Sudden cold temperatures result in modulation of many genes and gene products. These genes and/or products are responsible for effects on traits such as plant vigor and seed yield.

Manipulation of one or more cold responsive gene activities is useful to modulate growth and development.

III.E.2. Heat Responsive Genes, Gene Components and Products

The ability to endure high temperatures is a major determinant of the geographical distribution and productivity of agricultural crops. Decreases in yield and crop failure frequently occur as a result of aberrant hot conditions even in areas considered suitable for the cultivation of a given species or cultivar. Only modest increases in the heat tolerance of crop species have a dramatic impact on agricultural productivity. The development of genotypes with increased heat tolerance provide a more reliable means to minimize crop losses and diminish the use of energy-costly practices to modify the microclimate.

III.E.3. Drought Responsive Genes, Gene Components and Products

The ability to endure drought conditions is a major determinant of the geographical distribution and productivity of agricultural crops. Decreases in yield and crop failure frequently occur as a result of aberrant drought conditions even in areas considered suitable for the cultivation of a given species or cultivar. Only modest increases in the drought tolerance of crop species have a dramatic impact on agricultural productivity. The development of genotypes with increased drought tolerance provide a more reliable means to minimize crop losses and diminish the use of energy-costly practices to modify the microclimate.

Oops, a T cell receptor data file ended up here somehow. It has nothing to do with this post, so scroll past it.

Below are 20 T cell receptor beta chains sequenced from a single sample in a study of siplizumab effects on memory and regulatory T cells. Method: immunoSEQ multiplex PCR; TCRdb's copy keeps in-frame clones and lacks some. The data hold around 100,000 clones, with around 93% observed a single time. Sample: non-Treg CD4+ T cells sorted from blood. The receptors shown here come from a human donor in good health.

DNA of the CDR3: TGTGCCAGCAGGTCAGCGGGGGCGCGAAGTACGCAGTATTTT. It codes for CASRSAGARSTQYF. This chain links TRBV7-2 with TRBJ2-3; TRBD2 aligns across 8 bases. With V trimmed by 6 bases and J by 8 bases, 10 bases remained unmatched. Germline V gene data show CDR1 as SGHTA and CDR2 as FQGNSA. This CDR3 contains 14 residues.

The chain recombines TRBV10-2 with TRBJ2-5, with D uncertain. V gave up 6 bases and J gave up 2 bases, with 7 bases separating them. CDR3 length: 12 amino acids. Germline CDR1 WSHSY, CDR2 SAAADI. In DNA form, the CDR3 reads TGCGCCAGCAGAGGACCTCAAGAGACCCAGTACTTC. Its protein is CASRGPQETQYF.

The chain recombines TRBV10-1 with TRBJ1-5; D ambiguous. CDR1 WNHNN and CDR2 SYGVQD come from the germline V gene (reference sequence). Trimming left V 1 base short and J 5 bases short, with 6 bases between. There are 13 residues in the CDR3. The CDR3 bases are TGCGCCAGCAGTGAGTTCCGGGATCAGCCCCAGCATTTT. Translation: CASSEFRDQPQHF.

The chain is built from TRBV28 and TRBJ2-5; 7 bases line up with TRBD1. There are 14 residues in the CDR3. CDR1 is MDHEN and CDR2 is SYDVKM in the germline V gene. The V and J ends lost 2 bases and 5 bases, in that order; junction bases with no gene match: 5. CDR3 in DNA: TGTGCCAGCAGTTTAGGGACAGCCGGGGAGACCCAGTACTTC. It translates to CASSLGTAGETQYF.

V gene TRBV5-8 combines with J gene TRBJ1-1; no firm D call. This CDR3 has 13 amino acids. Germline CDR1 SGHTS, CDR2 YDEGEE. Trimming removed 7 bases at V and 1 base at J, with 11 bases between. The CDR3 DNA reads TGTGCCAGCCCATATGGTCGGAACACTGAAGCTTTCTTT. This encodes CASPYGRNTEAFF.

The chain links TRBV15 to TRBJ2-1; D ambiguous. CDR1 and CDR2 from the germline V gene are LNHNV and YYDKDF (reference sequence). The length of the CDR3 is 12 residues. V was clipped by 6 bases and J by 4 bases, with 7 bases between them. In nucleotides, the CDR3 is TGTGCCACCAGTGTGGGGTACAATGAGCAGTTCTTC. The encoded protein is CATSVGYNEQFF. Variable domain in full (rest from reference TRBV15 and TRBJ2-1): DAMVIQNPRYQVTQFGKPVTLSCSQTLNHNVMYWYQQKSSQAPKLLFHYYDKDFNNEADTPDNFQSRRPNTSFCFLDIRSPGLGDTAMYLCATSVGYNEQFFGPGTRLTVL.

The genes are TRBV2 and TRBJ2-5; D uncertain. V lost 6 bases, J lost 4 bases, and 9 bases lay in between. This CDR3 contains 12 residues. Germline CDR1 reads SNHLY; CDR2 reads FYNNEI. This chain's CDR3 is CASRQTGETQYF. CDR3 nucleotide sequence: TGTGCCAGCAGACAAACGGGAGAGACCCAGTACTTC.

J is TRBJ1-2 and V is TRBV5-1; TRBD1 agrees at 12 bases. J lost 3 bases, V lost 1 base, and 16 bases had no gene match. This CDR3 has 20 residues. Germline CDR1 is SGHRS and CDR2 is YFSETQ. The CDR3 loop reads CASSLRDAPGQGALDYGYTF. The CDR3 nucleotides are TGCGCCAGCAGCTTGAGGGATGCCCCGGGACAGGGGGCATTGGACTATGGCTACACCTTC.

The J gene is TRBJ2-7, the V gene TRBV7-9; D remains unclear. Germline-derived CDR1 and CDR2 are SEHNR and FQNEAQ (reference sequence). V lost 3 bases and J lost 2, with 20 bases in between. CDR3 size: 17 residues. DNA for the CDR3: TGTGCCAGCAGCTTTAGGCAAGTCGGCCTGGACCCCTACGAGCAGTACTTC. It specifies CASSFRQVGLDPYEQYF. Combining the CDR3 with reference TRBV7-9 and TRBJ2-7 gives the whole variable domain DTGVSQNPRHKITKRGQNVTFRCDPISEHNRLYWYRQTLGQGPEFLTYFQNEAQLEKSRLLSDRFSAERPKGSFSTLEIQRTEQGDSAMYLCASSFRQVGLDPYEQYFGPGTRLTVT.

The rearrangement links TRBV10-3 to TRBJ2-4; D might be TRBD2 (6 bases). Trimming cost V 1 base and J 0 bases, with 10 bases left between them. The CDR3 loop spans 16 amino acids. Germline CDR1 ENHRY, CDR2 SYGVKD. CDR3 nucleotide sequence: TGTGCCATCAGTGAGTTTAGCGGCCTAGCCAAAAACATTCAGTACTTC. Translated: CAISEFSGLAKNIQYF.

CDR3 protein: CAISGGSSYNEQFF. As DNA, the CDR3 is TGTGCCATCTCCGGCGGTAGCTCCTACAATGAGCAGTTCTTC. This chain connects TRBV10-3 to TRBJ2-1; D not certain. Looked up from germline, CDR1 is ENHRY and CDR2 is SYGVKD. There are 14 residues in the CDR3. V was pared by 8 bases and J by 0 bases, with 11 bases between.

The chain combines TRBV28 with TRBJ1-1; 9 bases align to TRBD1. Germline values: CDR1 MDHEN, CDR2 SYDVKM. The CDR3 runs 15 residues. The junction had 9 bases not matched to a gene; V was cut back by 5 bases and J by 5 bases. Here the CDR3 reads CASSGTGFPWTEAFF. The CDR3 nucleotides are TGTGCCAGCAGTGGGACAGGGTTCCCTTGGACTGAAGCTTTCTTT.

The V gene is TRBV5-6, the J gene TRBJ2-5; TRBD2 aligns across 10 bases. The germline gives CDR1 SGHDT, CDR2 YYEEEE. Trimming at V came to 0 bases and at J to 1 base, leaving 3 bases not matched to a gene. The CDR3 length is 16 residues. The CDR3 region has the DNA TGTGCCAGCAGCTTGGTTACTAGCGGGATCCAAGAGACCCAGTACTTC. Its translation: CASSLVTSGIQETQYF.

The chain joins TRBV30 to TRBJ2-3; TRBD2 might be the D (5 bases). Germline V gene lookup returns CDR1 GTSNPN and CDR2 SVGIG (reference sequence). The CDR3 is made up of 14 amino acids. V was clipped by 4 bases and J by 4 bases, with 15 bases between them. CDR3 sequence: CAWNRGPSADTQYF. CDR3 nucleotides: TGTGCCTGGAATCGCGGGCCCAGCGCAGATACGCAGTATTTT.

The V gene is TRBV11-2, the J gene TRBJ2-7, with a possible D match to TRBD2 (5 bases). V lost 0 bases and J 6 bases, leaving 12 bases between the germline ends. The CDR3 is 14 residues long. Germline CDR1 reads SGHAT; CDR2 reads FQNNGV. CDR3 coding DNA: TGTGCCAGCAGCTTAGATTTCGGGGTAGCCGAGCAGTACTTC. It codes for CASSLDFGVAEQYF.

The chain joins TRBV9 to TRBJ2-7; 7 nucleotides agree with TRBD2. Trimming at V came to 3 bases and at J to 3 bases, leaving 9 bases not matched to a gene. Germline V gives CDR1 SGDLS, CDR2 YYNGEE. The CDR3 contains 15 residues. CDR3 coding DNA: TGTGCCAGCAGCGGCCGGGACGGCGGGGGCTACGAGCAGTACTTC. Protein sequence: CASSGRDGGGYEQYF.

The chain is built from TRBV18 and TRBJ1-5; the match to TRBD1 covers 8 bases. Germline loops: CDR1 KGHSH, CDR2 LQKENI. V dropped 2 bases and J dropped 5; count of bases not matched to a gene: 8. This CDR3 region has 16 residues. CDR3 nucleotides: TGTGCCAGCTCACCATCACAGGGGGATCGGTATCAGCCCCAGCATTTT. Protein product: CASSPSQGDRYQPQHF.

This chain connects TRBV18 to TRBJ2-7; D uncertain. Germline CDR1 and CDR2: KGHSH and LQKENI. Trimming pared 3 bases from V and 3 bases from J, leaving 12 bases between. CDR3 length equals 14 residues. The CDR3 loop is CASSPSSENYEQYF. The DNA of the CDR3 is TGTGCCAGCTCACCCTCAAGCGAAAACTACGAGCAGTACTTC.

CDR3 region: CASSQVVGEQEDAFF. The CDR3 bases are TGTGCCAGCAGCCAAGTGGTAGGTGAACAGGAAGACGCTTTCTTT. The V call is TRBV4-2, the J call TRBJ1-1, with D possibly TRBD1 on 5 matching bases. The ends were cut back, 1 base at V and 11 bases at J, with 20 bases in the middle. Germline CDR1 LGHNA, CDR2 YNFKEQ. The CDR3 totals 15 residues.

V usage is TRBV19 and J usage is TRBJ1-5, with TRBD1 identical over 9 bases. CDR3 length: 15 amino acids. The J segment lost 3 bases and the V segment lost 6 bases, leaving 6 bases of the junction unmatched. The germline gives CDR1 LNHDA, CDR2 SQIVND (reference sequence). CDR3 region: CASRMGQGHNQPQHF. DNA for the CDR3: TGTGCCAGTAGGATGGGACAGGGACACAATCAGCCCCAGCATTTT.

III.E.4. Wounding Responsive Genes, Gene Components and Products

Plants are continuously subjected to various forms of wounding from physical attacks including the damage created by pathogens and pests, wind, and contact with other objects. Therefore, survival and agricultural yields depend on constraining the damage created by the wounding process and inducing defense mechanisms against future damage.